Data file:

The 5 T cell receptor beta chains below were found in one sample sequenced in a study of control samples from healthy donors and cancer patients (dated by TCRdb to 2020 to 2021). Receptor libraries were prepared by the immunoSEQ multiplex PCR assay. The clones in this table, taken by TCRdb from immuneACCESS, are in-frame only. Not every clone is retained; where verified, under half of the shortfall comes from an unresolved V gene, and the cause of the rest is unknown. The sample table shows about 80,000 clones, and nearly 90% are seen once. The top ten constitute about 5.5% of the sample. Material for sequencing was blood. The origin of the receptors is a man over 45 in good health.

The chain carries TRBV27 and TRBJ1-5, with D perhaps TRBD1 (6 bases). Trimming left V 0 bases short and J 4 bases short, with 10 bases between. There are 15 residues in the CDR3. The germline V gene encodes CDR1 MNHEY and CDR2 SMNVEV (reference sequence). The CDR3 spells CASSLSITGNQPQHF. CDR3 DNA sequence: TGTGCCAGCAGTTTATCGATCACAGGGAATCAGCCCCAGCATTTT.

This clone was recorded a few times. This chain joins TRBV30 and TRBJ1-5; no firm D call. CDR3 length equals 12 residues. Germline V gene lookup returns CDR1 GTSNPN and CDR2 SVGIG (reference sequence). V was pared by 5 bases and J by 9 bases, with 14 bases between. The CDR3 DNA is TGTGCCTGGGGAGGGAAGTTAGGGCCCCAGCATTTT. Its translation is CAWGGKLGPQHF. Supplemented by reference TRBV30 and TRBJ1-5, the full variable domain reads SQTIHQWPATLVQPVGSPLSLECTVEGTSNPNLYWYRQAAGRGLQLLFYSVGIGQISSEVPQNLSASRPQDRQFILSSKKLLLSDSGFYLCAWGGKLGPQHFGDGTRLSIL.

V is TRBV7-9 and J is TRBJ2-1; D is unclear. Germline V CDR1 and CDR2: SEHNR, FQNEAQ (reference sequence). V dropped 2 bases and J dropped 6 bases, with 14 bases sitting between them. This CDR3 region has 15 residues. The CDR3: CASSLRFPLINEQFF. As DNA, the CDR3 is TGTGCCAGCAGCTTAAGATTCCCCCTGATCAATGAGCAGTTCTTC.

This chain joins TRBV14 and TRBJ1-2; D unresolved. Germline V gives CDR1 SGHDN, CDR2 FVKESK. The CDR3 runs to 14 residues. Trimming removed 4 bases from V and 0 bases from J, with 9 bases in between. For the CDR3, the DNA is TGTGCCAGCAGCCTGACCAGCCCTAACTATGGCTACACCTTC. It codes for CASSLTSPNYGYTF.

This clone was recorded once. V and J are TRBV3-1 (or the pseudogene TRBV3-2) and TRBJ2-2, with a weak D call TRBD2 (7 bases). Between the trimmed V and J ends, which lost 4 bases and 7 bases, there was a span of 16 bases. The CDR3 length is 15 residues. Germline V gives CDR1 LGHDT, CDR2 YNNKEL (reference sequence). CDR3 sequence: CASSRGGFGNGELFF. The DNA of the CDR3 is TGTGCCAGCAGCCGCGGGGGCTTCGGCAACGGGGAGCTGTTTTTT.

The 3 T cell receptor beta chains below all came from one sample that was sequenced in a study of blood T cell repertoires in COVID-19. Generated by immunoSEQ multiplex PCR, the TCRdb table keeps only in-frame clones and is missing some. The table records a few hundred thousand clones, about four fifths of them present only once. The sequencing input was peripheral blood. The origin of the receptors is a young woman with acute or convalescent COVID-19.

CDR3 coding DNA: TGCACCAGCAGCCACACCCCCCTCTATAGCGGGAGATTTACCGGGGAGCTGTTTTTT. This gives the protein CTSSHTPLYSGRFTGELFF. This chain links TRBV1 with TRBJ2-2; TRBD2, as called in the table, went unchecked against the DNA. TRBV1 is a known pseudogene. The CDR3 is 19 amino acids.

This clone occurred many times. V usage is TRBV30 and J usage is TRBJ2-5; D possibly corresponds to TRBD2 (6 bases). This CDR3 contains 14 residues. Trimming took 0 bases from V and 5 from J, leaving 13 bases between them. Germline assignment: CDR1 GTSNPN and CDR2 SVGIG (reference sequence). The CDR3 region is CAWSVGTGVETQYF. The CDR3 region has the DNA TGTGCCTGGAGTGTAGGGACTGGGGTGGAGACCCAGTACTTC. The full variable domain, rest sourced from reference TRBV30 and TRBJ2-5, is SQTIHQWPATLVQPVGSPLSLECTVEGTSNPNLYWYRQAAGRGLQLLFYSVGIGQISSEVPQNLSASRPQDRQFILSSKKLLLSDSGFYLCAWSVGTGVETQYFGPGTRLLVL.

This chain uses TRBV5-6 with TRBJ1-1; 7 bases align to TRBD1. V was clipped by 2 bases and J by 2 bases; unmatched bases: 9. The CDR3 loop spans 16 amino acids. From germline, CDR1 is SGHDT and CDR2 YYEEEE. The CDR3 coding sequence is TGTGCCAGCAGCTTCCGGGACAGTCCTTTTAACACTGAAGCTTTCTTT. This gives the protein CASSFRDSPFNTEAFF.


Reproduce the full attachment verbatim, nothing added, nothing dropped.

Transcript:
The 5 T cell receptor beta chains below were found in one sample sequenced in a study of control samples from healthy donors and cancer patients (dated by TCRdb to 2020 to 2021). Receptor libraries were prepared by the immunoSEQ multiplex PCR assay. The clones in this table, taken by TCRdb from immuneACCESS, are in-frame only. Not every clone is retained; where verified, under half of the shortfall comes from an unresolved V gene, and the cause of the rest is unknown. The sample table shows about 80,000 clones, and nearly 90% are seen once. The top ten constitute about 5.5% of the sample. Material for sequencing was blood. The origin of the receptors is a man over 45 in good health.

The chain carries TRBV27 and TRBJ1-5, with D perhaps TRBD1 (6 bases). Trimming left V 0 bases short and J 4 bases short, with 10 bases between. There are 15 residues in the CDR3. The germline V gene encodes CDR1 MNHEY and CDR2 SMNVEV (reference sequence). The CDR3 spells CASSLSITGNQPQHF. CDR3 DNA sequence: TGTGCCAGCAGTTTATCGATCACAGGGAATCAGCCCCAGCATTTT.

This clone was recorded a few times. This chain joins TRBV30 and TRBJ1-5; no firm D call. CDR3 length equals 12 residues. Germline V gene lookup returns CDR1 GTSNPN and CDR2 SVGIG (reference sequence). V was pared by 5 bases and J by 9 bases, with 14 bases between. The CDR3 DNA is TGTGCCTGGGGAGGGAAGTTAGGGCCCCAGCATTTT. Its translation is CAWGGKLGPQHF. Supplemented by reference TRBV30 and TRBJ1-5, the full variable domain reads SQTIHQWPATLVQPVGSPLSLECTVEGTSNPNLYWYRQAAGRGLQLLFYSVGIGQISSEVPQNLSASRPQDRQFILSSKKLLLSDSGFYLCAWGGKLGPQHFGDGTRLSIL.

V is TRBV7-9 and J is TRBJ2-1; D is unclear. Germline V CDR1 and CDR2: SEHNR, FQNEAQ (reference sequence). V dropped 2 bases and J dropped 6 bases, with 14 bases sitting between them. This CDR3 region has 15 residues. The CDR3: CASSLRFPLINEQFF. As DNA, the CDR3 is TGTGCCAGCAGCTTAAGATTCCCCCTGATCAATGAGCAGTTCTTC.

This chain joins TRBV14 and TRBJ1-2; D unresolved. Germline V gives CDR1 SGHDN, CDR2 FVKESK. The CDR3 runs to 14 residues. Trimming removed 4 bases from V and 0 bases from J, with 9 bases in between. For the CDR3, the DNA is TGTGCCAGCAGCCTGACCAGCCCTAACTATGGCTACACCTTC. It codes for CASSLTSPNYGYTF.

This clone was recorded once. V and J are TRBV3-1 (or the pseudogene TRBV3-2) and TRBJ2-2, with a weak D call TRBD2 (7 bases). Between the trimmed V and J ends, which lost 4 bases and 7 bases, there was a span of 16 bases. The CDR3 length is 15 residues. Germline V gives CDR1 LGHDT, CDR2 YNNKEL (reference sequence). CDR3 sequence: CASSRGGFGNGELFF. The DNA of the CDR3 is TGTGCCAGCAGCCGCGGGGGCTTCGGCAACGGGGAGCTGTTTTTT.

The 3 T cell receptor beta chains below all came from one sample that was sequenced in a study of blood T cell repertoires in COVID-19. Generated by immunoSEQ multiplex PCR, the TCRdb table keeps only in-frame clones and is missing some. The table records a few hundred thousand clones, about four fifths of them present only once. The sequencing input was peripheral blood. The origin of the receptors is a young woman with acute or convalescent COVID-19.

CDR3 coding DNA: TGCACCAGCAGCCACACCCCCCTCTATAGCGGGAGATTTACCGGGGAGCTGTTTTTT. This gives the protein CTSSHTPLYSGRFTGELFF. This chain links TRBV1 with TRBJ2-2; TRBD2, as called in the table, went unchecked against the DNA. TRBV1 is a known pseudogene. The CDR3 is 19 amino acids.

This clone occurred many times. V usage is TRBV30 and J usage is TRBJ2-5; D possibly corresponds to TRBD2 (6 bases). This CDR3 contains 14 residues. Trimming took 0 bases from V and 5 from J, leaving 13 bases between them. Germline assignment: CDR1 GTSNPN and CDR2 SVGIG (reference sequence). The CDR3 region is CAWSVGTGVETQYF. The CDR3 region has the DNA TGTGCCTGGAGTGTAGGGACTGGGGTGGAGACCCAGTACTTC. The full variable domain, rest sourced from reference TRBV30 and TRBJ2-5, is SQTIHQWPATLVQPVGSPLSLECTVEGTSNPNLYWYRQAAGRGLQLLFYSVGIGQISSEVPQNLSASRPQDRQFILSSKKLLLSDSGFYLCAWSVGTGVETQYFGPGTRLLVL.

This chain uses TRBV5-6 with TRBJ1-1; 7 bases align to TRBD1. V was clipped by 2 bases and J by 2 bases; unmatched bases: 9. The CDR3 loop spans 16 amino acids. From germline, CDR1 is SGHDT and CDR2 YYEEEE. The CDR3 coding sequence is TGTGCCAGCAGCTTCCGGGACAGTCCTTTTAACACTGAAGCTTTCTTT. This gives the protein CASSFRDSPFNTEAFF.